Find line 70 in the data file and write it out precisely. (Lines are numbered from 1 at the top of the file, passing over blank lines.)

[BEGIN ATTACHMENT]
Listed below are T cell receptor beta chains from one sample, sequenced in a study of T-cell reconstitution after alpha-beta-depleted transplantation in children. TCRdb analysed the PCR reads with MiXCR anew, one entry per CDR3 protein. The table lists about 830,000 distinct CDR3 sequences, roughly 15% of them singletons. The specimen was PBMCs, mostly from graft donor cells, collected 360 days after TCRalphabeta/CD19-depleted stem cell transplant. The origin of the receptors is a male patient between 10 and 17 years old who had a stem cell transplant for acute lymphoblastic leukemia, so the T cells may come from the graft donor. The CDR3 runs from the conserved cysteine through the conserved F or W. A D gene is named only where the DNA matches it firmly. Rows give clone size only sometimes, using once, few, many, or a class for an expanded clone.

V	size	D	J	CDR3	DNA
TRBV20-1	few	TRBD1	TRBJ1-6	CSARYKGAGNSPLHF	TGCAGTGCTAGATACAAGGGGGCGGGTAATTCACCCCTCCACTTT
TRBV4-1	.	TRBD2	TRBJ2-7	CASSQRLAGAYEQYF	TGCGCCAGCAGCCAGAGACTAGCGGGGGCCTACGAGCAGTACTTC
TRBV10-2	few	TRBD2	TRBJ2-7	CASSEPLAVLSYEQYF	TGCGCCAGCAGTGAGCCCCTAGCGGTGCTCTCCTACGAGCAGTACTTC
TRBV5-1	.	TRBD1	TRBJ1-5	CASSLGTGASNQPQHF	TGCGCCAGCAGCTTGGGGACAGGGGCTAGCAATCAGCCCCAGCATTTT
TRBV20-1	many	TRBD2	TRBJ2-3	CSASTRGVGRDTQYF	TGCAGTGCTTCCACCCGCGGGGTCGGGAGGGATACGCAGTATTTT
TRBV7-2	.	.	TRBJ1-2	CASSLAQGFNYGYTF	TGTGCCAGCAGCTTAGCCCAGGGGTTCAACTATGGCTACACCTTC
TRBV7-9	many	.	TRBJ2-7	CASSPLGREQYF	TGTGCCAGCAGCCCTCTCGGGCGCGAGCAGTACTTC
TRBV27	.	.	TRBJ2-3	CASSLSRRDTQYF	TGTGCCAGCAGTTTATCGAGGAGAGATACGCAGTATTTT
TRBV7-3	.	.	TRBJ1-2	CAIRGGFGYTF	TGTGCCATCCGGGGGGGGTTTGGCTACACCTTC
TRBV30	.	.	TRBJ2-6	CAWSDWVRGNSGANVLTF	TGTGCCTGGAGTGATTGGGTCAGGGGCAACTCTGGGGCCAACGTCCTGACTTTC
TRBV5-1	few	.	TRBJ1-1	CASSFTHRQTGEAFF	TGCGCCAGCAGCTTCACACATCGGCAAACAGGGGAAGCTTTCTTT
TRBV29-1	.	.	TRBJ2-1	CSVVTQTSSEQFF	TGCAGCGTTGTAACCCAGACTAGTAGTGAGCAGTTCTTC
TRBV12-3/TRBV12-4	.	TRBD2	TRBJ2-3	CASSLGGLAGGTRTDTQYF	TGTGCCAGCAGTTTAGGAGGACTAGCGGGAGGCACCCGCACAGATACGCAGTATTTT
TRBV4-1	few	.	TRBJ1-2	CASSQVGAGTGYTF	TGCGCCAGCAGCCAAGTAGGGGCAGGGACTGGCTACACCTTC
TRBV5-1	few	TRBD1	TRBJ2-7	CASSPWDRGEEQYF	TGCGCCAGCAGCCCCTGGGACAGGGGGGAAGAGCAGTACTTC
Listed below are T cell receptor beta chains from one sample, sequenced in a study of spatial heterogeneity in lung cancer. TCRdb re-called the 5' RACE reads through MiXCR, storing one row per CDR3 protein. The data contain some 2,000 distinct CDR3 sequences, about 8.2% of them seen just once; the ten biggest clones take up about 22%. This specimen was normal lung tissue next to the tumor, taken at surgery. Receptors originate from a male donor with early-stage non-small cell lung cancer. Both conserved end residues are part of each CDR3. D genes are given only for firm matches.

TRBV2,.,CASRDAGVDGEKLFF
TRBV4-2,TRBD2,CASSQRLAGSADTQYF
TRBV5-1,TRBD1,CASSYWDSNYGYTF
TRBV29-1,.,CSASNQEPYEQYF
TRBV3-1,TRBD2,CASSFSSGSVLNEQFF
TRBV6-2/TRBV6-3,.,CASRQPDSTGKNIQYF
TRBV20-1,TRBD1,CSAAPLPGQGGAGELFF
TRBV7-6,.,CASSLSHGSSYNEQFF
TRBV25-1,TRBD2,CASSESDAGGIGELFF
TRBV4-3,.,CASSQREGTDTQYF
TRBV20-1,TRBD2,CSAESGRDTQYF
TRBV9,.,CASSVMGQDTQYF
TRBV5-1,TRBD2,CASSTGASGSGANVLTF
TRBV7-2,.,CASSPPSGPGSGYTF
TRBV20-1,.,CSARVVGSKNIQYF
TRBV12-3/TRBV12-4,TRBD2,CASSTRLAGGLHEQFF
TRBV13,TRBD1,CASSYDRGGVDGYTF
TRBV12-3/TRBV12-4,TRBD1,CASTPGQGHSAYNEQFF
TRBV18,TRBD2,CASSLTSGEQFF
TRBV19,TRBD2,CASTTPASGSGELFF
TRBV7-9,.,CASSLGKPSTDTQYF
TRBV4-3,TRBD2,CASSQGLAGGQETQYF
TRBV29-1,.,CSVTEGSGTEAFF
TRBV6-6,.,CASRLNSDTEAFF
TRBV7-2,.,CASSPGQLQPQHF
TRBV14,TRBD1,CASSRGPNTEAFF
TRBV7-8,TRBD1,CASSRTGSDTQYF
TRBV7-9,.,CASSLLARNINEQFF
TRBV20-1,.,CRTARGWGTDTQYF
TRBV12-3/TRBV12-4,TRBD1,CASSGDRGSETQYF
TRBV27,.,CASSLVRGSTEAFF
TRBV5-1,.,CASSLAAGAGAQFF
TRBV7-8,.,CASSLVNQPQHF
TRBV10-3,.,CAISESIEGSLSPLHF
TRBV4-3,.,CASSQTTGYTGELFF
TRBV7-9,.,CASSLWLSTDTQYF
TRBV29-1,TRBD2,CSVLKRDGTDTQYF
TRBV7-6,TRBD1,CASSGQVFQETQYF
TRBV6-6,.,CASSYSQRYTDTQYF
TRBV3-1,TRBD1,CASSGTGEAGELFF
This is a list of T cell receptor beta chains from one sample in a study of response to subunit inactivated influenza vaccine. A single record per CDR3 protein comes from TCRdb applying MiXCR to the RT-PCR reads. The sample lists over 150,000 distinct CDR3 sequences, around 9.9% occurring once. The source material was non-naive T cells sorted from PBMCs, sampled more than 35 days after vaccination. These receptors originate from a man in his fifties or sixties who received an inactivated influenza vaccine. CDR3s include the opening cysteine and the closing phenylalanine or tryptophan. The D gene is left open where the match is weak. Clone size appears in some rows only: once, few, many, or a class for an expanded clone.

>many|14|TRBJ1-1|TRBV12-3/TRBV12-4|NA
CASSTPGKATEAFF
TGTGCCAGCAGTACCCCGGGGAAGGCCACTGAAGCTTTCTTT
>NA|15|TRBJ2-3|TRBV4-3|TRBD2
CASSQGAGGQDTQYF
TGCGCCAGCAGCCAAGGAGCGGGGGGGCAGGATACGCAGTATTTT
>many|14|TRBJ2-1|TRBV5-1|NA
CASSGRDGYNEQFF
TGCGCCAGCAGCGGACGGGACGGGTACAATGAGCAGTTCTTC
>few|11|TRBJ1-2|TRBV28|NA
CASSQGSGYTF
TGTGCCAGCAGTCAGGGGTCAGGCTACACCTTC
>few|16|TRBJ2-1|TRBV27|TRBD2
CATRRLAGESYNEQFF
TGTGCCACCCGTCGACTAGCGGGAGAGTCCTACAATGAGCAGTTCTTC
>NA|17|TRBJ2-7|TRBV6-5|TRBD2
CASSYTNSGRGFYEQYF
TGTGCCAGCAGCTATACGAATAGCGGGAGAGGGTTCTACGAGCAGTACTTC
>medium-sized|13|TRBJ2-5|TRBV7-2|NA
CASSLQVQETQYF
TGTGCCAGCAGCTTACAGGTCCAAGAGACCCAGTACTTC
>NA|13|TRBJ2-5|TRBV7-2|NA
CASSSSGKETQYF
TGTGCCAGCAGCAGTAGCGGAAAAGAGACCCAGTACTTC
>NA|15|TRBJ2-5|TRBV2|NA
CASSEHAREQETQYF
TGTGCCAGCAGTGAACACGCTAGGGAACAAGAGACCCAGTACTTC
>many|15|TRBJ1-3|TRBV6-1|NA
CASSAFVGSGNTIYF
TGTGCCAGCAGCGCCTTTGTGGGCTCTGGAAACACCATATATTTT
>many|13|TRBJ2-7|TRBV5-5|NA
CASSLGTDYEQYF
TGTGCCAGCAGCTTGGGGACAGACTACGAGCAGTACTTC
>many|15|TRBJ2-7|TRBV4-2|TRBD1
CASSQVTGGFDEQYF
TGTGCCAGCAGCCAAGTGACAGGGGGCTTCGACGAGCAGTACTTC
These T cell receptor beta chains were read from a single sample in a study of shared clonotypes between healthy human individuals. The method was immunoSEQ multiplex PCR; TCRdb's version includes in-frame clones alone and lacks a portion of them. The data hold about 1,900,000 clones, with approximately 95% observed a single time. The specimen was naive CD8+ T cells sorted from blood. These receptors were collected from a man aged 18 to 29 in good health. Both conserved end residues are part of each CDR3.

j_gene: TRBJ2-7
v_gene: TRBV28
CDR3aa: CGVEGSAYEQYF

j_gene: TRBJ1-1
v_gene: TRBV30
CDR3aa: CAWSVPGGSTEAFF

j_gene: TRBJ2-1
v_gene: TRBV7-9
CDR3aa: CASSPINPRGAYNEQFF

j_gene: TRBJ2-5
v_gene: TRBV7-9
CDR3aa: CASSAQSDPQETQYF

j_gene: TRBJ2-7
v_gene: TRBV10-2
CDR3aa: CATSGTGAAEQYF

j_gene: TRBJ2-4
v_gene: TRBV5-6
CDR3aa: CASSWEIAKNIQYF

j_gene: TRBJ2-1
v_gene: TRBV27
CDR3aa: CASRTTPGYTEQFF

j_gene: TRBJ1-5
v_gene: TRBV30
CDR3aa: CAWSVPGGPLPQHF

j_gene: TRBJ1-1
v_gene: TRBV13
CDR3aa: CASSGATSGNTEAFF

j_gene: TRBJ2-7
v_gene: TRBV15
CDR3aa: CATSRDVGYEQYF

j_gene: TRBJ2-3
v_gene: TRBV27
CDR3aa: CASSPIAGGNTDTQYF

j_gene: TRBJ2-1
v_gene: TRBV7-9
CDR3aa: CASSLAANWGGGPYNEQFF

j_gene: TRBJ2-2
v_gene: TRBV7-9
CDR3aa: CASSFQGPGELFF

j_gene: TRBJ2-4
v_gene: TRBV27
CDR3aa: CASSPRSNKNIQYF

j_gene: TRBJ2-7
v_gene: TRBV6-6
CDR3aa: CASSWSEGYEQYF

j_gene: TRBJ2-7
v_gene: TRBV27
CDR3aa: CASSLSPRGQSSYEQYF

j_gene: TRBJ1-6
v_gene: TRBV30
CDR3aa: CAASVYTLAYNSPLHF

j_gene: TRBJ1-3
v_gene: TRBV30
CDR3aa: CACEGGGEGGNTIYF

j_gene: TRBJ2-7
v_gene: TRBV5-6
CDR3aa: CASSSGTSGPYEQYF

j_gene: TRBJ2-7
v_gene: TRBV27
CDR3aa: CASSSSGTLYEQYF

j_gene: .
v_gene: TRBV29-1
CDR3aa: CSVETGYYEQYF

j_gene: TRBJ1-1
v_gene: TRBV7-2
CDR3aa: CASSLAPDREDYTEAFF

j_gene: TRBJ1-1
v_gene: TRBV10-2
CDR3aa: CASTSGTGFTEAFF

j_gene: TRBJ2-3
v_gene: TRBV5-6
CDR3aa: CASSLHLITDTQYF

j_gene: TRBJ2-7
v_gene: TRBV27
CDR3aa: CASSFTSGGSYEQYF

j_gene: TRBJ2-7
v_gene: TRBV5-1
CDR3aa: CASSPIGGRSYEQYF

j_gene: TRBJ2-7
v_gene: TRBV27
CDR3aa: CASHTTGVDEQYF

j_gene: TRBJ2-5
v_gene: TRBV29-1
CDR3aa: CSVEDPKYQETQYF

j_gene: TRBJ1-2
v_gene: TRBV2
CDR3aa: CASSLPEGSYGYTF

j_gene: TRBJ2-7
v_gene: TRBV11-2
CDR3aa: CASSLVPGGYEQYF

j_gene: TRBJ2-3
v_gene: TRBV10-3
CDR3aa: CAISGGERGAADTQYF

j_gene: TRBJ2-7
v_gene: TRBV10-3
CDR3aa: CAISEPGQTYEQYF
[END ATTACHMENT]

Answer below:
CASSQGSGYTF